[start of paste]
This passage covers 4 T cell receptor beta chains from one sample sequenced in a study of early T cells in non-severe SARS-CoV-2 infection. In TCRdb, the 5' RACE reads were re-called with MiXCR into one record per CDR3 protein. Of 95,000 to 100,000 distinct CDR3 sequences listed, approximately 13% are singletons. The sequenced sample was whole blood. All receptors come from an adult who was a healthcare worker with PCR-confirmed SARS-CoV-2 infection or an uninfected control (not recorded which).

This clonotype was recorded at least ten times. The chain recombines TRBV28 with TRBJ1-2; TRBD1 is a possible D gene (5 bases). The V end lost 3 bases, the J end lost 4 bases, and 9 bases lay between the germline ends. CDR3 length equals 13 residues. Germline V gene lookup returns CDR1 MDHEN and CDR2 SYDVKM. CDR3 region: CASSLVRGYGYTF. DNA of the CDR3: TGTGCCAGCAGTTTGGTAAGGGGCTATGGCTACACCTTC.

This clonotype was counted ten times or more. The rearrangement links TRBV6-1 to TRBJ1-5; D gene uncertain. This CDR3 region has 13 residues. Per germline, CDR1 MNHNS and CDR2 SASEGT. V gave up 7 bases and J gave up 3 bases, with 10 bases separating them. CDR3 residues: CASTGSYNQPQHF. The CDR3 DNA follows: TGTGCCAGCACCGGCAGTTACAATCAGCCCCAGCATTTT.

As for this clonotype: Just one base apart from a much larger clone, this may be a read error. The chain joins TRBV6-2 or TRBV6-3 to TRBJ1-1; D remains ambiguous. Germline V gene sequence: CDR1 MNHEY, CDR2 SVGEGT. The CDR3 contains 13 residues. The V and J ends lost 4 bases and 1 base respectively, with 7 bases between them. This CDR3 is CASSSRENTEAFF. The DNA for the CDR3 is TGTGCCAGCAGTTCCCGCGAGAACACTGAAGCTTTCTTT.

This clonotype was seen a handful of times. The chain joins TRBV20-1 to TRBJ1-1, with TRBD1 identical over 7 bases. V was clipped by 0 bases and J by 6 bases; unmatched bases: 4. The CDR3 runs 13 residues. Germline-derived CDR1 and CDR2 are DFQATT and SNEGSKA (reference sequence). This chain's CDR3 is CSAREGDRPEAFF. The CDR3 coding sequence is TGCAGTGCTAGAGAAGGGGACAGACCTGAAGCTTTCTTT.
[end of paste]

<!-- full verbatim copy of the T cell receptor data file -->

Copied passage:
This passage covers 4 T cell receptor beta chains from one sample sequenced in a study of early T cells in non-severe SARS-CoV-2 infection. In TCRdb, the 5' RACE reads were re-called with MiXCR into one record per CDR3 protein. Of 95,000 to 100,000 distinct CDR3 sequences listed, approximately 13% are singletons. The sequenced sample was whole blood. All receptors come from an adult who was a healthcare worker with PCR-confirmed SARS-CoV-2 infection or an uninfected control (not recorded which).

This clonotype was recorded at least ten times. The chain recombines TRBV28 with TRBJ1-2; TRBD1 is a possible D gene (5 bases). The V end lost 3 bases, the J end lost 4 bases, and 9 bases lay between the germline ends. CDR3 length equals 13 residues. Germline V gene lookup returns CDR1 MDHEN and CDR2 SYDVKM. CDR3 region: CASSLVRGYGYTF. DNA of the CDR3: TGTGCCAGCAGTTTGGTAAGGGGCTATGGCTACACCTTC.

This clonotype was counted ten times or more. The rearrangement links TRBV6-1 to TRBJ1-5; D gene uncertain. This CDR3 region has 13 residues. Per germline, CDR1 MNHNS and CDR2 SASEGT. V gave up 7 bases and J gave up 3 bases, with 10 bases separating them. CDR3 residues: CASTGSYNQPQHF. The CDR3 DNA follows: TGTGCCAGCACCGGCAGTTACAATCAGCCCCAGCATTTT.

As for this clonotype: Just one base apart from a much larger clone, this may be a read error. The chain joins TRBV6-2 or TRBV6-3 to TRBJ1-1; D remains ambiguous. Germline V gene sequence: CDR1 MNHEY, CDR2 SVGEGT. The CDR3 contains 13 residues. The V and J ends lost 4 bases and 1 base respectively, with 7 bases between them. This CDR3 is CASSSRENTEAFF. The DNA for the CDR3 is TGTGCCAGCAGTTCCCGCGAGAACACTGAAGCTTTCTTT.

This clonotype was seen a handful of times. The chain joins TRBV20-1 to TRBJ1-1, with TRBD1 identical over 7 bases. V was clipped by 0 bases and J by 6 bases; unmatched bases: 4. The CDR3 runs 13 residues. Germline-derived CDR1 and CDR2 are DFQATT and SNEGSKA (reference sequence). This chain's CDR3 is CSAREGDRPEAFF. The CDR3 coding sequence is TGCAGTGCTAGAGAAGGGGACAGACCTGAAGCTTTCTTT.